We are excited that in addition to the anecdotal evidence around the improved “soft skills” of Thinking Schools pupils, there is now hard proof that the rate of academic progress at the accredited Thinking Schools with whom we work is significant:
Academic Progress and Attainment
Research undertaken by the University of Exeter in 2018 shows the Thinking School approach impacts greatly on the progress of pupils in both primary and secondary schools in England as measured by P8, reading progress, writing progress and mathematics progress.
In 2018 students from accredited, secondary Thinking Schools in the UK showed the equivalent of a GCSE grade increase against those starting at the same point at non Thinking Schools.
In 2018 students from accredited primary Thinking Schools in the UK showed the equivalent to a grade’s worth of progress in their SATs tests against expectations of those starting at the same point at non Thinking Schools.
The Progress 8 results of accredited secondary Thinking Schools showed almost 10 months of additional gain. This is a higher impact than any other intervention strategy in the Education Endowment Fund "toolkit" and at a lower cost per pupil than any other.
The following animation illustrates the impact of being a Thinking School on progress and attainment.
Key Benefits for Leaders, Teachers and Pupils
Develops skilled, independent, reflective learners.
Greater motivation (for children and teachers).
Improved discipline and attendance.
Improved attitudes, behaviours and coping strategies.
Creates a vibrant, collaborative learning environment.
Arms learners with the skills to be able to succeed in an ever-changing future.
Prepares students with the communication and thought processes required for senior school, university and job interviews.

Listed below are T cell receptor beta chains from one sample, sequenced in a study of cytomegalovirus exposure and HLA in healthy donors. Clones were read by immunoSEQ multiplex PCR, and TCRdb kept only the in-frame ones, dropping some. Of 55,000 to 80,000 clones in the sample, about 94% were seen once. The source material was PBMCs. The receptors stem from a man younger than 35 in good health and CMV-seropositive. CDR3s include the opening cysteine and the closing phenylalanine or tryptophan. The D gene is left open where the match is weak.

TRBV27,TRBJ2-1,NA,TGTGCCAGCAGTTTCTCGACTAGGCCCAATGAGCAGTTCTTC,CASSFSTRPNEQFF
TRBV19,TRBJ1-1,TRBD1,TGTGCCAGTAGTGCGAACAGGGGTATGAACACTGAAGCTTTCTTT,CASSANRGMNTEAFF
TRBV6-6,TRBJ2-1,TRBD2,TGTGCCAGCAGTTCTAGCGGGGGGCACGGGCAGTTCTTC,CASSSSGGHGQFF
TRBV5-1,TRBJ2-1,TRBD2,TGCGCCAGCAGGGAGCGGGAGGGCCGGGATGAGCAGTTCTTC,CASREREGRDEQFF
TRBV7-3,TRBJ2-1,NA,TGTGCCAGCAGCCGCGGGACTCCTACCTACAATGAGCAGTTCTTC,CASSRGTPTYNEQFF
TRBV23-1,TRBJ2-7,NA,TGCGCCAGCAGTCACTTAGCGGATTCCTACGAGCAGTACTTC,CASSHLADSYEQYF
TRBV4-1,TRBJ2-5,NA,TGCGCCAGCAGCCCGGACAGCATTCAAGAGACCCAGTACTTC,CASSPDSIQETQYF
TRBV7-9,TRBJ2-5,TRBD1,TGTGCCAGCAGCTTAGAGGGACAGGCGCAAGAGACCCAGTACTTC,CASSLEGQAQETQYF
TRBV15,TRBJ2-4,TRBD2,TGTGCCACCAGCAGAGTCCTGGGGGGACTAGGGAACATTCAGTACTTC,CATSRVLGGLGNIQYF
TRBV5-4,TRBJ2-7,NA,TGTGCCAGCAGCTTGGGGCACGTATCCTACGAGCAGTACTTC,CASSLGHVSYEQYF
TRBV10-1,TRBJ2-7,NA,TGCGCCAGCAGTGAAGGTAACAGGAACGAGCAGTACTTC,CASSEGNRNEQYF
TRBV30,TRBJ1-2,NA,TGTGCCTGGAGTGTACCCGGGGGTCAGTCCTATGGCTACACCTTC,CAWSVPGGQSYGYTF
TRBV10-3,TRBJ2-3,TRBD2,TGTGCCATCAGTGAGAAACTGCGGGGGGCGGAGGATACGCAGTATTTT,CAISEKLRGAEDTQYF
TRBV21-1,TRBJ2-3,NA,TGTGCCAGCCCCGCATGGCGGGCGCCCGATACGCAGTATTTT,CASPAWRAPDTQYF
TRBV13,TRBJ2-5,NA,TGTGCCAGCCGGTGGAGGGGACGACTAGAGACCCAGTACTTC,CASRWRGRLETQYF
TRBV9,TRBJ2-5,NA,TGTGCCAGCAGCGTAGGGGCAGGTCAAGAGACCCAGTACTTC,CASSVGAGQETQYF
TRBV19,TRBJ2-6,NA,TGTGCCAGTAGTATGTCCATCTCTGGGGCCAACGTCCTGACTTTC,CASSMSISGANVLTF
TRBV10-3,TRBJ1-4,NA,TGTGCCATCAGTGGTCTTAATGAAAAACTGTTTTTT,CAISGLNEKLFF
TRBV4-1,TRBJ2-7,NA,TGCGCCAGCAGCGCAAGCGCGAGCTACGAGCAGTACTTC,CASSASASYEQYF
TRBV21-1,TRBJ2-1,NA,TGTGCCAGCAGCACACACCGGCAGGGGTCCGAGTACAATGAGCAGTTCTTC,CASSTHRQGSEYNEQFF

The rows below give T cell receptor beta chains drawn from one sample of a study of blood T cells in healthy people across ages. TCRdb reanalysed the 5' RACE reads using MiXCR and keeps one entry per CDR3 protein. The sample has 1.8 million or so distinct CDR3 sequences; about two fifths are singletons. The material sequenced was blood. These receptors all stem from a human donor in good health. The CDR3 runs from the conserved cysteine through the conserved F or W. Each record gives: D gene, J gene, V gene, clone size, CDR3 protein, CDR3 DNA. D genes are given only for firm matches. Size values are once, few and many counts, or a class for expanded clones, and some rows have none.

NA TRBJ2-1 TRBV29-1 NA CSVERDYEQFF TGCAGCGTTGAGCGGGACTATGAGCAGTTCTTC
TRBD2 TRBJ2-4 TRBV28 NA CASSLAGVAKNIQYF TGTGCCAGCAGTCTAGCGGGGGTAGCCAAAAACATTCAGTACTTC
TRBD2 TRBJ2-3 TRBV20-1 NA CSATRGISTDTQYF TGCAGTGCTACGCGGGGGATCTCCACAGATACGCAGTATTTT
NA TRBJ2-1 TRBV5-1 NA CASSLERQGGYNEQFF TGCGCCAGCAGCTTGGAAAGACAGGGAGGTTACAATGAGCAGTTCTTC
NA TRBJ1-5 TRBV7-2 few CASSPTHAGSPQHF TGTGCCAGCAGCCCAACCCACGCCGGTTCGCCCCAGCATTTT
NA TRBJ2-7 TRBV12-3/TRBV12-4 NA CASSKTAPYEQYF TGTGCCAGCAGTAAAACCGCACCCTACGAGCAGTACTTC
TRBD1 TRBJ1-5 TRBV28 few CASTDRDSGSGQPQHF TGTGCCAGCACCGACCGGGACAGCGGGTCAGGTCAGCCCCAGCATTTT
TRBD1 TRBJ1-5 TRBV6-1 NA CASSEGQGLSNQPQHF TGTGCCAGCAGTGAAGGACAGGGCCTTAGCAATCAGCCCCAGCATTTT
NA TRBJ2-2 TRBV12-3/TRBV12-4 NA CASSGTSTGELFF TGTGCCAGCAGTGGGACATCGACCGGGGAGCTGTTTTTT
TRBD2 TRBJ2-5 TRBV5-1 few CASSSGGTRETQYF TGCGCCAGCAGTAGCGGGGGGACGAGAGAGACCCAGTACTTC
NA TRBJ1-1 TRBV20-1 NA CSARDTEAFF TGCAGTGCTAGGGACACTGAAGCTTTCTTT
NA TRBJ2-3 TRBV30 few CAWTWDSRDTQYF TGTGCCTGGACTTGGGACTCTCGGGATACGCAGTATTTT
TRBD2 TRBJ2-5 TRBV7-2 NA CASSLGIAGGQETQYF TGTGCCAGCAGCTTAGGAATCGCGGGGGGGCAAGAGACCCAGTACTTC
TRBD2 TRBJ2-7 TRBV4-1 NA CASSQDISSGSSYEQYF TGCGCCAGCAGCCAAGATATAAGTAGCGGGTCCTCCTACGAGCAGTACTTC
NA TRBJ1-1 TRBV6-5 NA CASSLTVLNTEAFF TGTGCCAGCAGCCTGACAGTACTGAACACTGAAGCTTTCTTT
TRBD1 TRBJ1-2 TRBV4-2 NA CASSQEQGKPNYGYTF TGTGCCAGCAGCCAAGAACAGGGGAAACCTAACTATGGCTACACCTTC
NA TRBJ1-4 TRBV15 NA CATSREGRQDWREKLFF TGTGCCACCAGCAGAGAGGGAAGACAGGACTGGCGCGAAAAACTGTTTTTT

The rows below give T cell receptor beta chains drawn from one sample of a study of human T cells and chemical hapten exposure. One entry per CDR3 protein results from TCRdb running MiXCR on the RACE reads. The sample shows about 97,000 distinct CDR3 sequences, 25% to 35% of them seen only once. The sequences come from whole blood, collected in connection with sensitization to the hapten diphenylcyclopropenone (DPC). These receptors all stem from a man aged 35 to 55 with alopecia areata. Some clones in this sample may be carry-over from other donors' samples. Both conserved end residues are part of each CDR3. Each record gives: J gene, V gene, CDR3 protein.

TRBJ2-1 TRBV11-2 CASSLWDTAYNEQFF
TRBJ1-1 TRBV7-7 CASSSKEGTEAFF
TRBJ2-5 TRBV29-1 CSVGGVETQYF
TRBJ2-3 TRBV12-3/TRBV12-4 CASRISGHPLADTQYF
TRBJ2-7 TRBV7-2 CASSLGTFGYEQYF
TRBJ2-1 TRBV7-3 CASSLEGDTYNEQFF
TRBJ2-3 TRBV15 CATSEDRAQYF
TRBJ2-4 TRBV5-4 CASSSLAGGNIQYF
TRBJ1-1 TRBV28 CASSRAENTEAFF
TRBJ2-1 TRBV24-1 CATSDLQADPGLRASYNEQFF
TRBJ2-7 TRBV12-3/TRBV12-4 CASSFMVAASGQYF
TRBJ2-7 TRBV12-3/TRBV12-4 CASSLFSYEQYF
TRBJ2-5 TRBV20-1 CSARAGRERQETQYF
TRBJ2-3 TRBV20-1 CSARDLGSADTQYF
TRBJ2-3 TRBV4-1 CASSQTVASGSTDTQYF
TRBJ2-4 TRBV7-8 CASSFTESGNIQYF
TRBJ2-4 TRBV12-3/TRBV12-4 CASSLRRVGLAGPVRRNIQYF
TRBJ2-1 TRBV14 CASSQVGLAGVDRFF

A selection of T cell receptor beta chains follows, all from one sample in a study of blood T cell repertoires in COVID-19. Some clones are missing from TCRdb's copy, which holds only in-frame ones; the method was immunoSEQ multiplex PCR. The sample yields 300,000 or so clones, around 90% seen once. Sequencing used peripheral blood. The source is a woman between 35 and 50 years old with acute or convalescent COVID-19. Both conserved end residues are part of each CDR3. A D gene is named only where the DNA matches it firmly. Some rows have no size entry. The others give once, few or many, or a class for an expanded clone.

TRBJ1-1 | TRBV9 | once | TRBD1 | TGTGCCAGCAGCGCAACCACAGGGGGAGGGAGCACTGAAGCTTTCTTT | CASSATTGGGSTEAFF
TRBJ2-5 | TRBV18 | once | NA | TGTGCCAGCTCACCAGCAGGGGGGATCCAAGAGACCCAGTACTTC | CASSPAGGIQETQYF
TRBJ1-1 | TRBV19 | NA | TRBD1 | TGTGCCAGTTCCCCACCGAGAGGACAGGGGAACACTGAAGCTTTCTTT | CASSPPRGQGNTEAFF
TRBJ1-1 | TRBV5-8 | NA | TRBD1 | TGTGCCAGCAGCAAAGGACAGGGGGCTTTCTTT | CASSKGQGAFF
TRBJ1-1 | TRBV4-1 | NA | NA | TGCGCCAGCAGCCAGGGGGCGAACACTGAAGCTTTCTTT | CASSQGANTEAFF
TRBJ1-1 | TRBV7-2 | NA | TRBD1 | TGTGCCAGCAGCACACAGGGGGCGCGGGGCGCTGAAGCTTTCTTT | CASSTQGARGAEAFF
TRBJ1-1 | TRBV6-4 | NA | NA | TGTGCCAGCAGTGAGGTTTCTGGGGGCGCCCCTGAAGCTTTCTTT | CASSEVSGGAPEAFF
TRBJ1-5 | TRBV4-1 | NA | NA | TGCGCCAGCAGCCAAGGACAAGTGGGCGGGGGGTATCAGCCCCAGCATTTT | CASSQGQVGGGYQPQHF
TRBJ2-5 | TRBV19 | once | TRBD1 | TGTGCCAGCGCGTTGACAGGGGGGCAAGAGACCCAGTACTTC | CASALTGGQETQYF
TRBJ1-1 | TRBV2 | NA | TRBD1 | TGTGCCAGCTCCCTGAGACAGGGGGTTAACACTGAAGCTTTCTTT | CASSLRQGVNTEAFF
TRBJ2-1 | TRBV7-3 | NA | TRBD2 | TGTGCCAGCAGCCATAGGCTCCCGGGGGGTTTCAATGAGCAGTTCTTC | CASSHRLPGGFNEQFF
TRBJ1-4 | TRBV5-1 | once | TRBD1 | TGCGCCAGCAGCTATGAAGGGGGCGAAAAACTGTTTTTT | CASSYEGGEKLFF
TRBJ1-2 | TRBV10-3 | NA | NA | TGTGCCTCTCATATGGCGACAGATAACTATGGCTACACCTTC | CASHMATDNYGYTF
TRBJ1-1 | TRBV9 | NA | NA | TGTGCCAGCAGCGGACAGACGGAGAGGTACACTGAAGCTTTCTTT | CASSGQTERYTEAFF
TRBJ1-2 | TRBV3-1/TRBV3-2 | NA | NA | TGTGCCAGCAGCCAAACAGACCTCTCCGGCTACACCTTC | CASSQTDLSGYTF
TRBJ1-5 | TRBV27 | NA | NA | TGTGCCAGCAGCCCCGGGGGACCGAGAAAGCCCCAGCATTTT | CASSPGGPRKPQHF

Cost to implement is the lowest per pupil, per year of almost any other intervention strategy.
The Thinking Matters approach incorporates many of the other cognitive development and attitudinal strategies available - saving the need to pay for any of those separately.
Government Inspection Benefits
On average, a school with a Progress 8 score of zero (the UK national average) would move up to a score of 1 by adopting an accredited Thinking Schools “whole school” approach to thinking. This would put them firmly in OFSTED’s (UK education inspector) outstanding’ category for student outcomes. See Ofsted Comments
Report on the Evaluation of the Impact of the Thinking School 2012
A report carried out by Thinking Schools International and the University of Exeter evaluates the impact of the Thinking School Approach.
Since 2005, fifty five schools in the UK have gained ‘Thinking School’ accreditation from the University of Exeter by adopting a whole school approach to the teaching of thinking, embedding thinking in the heart of the school and its curriculum. A further hundred plus schools in the UK have joined the Thinking Schools network, often facilitated and trained by consultants from Thinking Schools International. In most cases, the journey to accreditation has taken at least three years to achieve. In September 2012, the University of Exeter and Thinking Schools International jointly funded a survey to evaluate the impact of the ‘Thinking School’ approach, as adopted by these ‘Thinking Schools’. This is a preliminary survey, identifying areas for further research and evaluation. Read full report here
A Summary Report of the Regio Comenius funded 'Developing a Thinking School'
Developing a Thinking School: Norway to Northern Ireland’ Project and the NEELB Creating a Thinking School Pilot Project
A two-year Regio Comenius project, led by the North Eastern Education and Library Board’s Curriculum Advisory and Support Service (NEELB) and Oslo Education Authority (UDE), focused on shared exploration of the concept of a Thinking School. The project involved Kestrel Consultancy (previously the UK arm of TSI/Thinking Matters) and University of Oslo, as external partners, and also included participation by staff of six Northern Irish primary schools and four Norwegian schools. The project was completed at the end of 2012 and final report for the project was submitted in June 2013.
The following documentary film was produced to reflect the overall outcomes of the project http://www.neelb.tv/world-projects/creating-a-thinking-school/